Blackfin Sky by Kat Ellis, pub. Firefly Press (2014). ISBN: 9781910080009
When Skylar Rousseau falls from Blackfin Pier and drowns on her sixteenth birthday, the whole town goes into mourning — until she shows up three months later like nothing happened. Unravelling the mystery of those missing months takes Sky to the burned-out circus in the woods, and whispers of murder and kidnapping. But Sky’s not the only one with secrets… there’s the haunted weathervane, the enigmatic circus ringmaster, and even the mysterious Blood House.
I came to Kat Ellis’ book entirely by chance while researching a publisher for work. The title tickled my imagination and the blurb sucked me in. Before I knew it I was downloading a copy onto my Kindle app (at a bargain price, so buying yet another book was entirely justified. Honest. Stop judging me.) Anyway, I’m very, very glad that I did. Blackfin Sky now ranks among my favourite young adult books of the last decade. Hop on over the jump and I’ll tell you why.
I loved Young Adult books before the genre was minted, ploughing through title after title in the school library or crashed out on my bed looking for better worlds than the one I lived in. They were a formative part of my childhood and my understanding of what people could (and should) be in the face of adversity. While Blackfin Sky could be described as a Young Twin Peaks or a Night Vale Junior, it could also be described in terms of the human truths within: That family is more than blood relation; that secrets wound, even when you think they protect you; that good people can be manipulated into doing evil; that consequences echo long after decisions are made.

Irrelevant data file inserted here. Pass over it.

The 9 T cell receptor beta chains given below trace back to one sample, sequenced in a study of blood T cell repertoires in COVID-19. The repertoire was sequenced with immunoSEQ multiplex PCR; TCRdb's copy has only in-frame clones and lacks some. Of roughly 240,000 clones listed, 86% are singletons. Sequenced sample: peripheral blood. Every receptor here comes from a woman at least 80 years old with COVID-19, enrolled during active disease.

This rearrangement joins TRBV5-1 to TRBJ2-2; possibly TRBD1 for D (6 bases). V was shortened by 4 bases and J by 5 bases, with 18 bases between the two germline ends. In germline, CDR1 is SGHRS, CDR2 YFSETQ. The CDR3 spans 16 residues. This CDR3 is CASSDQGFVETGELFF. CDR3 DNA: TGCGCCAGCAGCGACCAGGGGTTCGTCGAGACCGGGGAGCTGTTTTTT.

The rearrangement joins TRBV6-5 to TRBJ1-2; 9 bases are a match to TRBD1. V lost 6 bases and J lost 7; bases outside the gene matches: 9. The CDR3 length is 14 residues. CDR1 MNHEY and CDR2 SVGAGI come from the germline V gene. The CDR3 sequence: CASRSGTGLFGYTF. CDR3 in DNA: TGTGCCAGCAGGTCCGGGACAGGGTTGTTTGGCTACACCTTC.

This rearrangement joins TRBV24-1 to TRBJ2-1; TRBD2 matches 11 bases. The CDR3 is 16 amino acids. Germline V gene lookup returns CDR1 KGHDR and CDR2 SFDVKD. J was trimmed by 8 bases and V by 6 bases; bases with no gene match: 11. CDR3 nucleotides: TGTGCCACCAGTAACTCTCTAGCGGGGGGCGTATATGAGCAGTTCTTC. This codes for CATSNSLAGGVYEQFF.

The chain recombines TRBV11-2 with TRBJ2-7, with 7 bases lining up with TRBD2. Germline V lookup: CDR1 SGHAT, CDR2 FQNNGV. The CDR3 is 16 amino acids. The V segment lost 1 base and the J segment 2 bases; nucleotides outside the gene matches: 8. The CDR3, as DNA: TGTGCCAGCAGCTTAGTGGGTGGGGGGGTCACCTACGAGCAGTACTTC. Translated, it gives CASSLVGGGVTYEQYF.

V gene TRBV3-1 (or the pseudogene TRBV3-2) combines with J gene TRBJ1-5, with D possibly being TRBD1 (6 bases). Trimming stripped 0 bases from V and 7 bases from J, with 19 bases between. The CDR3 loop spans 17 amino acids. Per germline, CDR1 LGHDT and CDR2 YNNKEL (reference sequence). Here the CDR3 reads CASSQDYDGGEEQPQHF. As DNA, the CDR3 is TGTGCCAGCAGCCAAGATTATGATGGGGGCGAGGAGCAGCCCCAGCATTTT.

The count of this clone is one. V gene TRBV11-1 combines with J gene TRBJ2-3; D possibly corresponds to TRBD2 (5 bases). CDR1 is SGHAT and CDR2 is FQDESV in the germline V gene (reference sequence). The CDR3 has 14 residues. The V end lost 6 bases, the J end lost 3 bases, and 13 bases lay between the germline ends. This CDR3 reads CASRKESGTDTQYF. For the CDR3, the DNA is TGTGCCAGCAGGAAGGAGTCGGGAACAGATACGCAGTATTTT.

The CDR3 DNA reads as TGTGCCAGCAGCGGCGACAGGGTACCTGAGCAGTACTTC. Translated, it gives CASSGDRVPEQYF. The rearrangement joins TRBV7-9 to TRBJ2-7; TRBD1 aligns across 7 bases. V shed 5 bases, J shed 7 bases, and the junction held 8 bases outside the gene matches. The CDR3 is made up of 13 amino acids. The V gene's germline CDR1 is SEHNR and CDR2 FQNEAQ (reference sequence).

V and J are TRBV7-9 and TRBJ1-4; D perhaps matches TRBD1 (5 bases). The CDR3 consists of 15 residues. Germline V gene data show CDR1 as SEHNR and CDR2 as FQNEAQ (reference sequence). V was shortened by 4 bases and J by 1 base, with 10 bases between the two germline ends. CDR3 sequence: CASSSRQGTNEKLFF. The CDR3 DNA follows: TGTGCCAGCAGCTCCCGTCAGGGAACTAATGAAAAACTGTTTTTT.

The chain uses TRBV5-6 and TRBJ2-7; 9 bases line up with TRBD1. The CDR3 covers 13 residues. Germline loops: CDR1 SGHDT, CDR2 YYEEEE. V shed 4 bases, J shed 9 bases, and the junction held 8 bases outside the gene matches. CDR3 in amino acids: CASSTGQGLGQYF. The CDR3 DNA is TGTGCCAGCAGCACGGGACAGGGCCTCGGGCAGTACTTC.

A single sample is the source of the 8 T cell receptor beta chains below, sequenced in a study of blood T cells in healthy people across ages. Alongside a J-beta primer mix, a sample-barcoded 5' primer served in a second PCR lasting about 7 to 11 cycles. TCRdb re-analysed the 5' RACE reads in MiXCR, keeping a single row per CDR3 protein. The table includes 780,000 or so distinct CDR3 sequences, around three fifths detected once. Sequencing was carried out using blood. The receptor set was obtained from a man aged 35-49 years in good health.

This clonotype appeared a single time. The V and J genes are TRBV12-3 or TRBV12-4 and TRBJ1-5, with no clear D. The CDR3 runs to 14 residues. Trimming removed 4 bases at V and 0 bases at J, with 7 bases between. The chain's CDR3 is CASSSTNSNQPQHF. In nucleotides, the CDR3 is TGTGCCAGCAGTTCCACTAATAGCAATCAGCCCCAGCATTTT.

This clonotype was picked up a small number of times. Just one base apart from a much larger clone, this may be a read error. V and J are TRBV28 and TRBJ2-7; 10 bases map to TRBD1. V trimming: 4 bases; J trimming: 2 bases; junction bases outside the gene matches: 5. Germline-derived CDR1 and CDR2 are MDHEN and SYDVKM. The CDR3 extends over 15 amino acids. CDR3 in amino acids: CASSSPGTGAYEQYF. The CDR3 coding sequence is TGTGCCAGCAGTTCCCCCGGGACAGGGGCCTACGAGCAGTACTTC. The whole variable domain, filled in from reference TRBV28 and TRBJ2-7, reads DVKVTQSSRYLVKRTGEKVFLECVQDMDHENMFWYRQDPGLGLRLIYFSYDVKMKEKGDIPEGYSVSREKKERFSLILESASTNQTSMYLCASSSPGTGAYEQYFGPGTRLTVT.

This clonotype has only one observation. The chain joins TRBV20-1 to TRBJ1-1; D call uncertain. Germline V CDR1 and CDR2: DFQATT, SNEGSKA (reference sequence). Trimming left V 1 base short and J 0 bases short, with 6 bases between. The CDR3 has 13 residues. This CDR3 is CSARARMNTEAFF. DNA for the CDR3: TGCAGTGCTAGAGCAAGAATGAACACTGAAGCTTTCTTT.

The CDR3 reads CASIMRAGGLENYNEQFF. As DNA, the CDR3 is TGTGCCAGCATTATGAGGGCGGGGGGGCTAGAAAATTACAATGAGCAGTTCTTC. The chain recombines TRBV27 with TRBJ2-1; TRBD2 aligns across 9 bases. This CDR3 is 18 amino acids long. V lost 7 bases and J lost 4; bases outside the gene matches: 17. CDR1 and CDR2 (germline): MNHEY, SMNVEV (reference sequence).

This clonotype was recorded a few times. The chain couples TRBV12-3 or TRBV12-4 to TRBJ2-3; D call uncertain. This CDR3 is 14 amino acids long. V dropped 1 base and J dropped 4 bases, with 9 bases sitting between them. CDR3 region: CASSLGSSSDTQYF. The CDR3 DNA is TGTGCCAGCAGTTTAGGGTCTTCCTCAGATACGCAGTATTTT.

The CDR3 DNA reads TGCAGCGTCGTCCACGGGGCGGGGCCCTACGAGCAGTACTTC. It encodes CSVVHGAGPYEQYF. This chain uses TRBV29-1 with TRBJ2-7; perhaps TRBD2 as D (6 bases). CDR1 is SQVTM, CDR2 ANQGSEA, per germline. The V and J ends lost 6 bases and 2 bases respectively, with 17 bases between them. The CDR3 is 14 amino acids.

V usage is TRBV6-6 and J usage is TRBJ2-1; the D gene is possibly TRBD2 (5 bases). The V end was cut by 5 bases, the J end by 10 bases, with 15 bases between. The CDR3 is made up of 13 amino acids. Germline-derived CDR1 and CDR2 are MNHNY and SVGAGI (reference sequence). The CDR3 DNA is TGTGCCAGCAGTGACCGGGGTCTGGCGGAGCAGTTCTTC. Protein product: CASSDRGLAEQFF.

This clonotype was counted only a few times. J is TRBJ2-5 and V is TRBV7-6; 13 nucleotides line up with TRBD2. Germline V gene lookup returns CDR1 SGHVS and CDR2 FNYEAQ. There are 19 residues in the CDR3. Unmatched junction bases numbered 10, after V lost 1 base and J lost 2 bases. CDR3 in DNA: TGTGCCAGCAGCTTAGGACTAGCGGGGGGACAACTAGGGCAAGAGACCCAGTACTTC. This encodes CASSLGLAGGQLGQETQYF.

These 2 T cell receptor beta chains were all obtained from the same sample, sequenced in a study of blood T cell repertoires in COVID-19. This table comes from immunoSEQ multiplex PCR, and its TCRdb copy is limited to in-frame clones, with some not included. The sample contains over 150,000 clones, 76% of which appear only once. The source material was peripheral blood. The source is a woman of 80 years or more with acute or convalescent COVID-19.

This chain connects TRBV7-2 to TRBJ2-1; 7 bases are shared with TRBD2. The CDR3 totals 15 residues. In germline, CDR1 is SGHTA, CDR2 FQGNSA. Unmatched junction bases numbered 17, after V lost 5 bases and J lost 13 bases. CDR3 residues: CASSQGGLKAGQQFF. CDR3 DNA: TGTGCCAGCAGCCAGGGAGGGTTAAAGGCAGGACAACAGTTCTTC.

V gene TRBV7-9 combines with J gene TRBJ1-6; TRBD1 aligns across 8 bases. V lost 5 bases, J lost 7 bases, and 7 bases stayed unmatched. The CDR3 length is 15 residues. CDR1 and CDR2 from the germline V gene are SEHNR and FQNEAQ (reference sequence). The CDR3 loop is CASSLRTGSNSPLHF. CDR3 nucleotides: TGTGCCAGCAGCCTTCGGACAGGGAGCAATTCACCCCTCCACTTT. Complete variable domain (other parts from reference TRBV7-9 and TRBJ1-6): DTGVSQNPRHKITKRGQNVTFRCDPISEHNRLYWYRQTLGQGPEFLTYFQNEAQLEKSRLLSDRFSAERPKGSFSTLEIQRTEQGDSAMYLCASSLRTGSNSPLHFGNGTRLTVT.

Worthiness aside, the writing is fluent, wry and extremely focused. At its heart the book is a mystery waiting to be unravelled, and the care with which characters, events and repercussions are knotted bespeaks a confident author in full control of her creation. I am being deliberately vague about the details in this review because so much of the enjoyment I got from the reading experience was in the unveiling of the clues and the unexpected turns the plot took. Of course, constructing a plot is one thing, but bringing it to life is a different kind of challenge. First time authors usually manage one at the expense of the other, but Ellis’s début cuts a fine balance. Her world is quirky, her style shifts between effervescent and unsettling, and her characters are irresistible.
If the heroine and her friends are to be taken as a measure, this book is aimed at teenagers, but I have no hesitation in recommending it to anyone above that age group as well. There is nothing twee about the story, no sense of being patronised or lectured by the author. We are thrust into the mindset of the young adults very quickly, and it is captured so vividly – from casual cruelty and calculated rebellion, to passionate feelings and acute embarrassment – that even adult readers will happily lose themselves in the drama. Some parents may be concerned by two sexual references, but I think the author handled the subject with maturity and tact. One allusion is entirely innocent, and will only be ‘got’ by readers who already know about that kind of thing, while the other is a strong character moment, delicately framed, non-explicit, and expressive of love rather than lust.
Sky Rousseau is a wonderful protagonist, full of life and curiosity. She is pragmatic, determined and brave, without coming across as some kind of idealised heroine. To her friends she’s just a normal girl. Everybody else finds her fascinating or infuriating because she refuses to be controlled by their conventions. I can’t think of a role-model I would want more for my daughter. This independence of thought, this self-determinism is effectively Sky’s super-power. I won’t say anything more in order to avoid spoilers, but the way this theme develops through the story is gratifyingly imaginative. I was a little frustrated by the ending, because it seemed as though she couldn’t quite decide whether to let the story stand on its own or lead on to a sequel. A minor gripe, but it did make me draw back from giving it full marks. I will certainly be picking up Ellis’ next book though, whichever path she chooses. For this author, the Sky’s just the beginning.
GS Rating: 4.5/5
GS Blogger: Dion Winton-Polak